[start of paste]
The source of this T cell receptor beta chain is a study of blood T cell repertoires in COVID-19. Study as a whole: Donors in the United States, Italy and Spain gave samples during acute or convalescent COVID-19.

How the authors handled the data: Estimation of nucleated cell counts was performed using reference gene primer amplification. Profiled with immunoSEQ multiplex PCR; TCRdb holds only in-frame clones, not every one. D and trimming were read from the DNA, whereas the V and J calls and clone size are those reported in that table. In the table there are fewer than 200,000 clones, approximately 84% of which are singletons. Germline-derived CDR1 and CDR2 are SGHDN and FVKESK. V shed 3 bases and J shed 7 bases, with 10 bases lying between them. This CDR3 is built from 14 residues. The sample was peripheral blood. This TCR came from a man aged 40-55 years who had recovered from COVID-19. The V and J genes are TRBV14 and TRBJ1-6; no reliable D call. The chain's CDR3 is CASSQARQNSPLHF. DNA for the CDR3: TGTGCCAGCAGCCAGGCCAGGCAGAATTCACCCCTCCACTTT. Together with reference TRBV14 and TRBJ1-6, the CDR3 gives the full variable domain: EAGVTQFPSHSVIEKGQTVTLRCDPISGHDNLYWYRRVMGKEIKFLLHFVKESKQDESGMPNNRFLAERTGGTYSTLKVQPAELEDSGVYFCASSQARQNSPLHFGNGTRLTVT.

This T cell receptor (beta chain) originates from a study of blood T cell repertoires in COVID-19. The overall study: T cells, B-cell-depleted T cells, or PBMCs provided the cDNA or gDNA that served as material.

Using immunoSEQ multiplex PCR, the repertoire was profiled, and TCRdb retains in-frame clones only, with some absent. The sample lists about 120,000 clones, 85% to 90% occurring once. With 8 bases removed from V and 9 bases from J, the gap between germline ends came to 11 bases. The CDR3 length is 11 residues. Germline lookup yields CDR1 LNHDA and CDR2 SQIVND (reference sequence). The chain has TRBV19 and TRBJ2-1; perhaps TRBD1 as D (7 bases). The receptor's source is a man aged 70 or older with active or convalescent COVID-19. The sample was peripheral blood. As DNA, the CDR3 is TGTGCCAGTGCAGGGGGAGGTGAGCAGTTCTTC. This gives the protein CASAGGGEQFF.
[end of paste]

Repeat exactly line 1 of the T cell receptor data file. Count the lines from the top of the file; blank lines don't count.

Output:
The source of this T cell receptor beta chain is a study of blood T cell repertoires in COVID-19. Study as a whole: Donors in the United States, Italy and Spain gave samples during acute or convalescent COVID-19.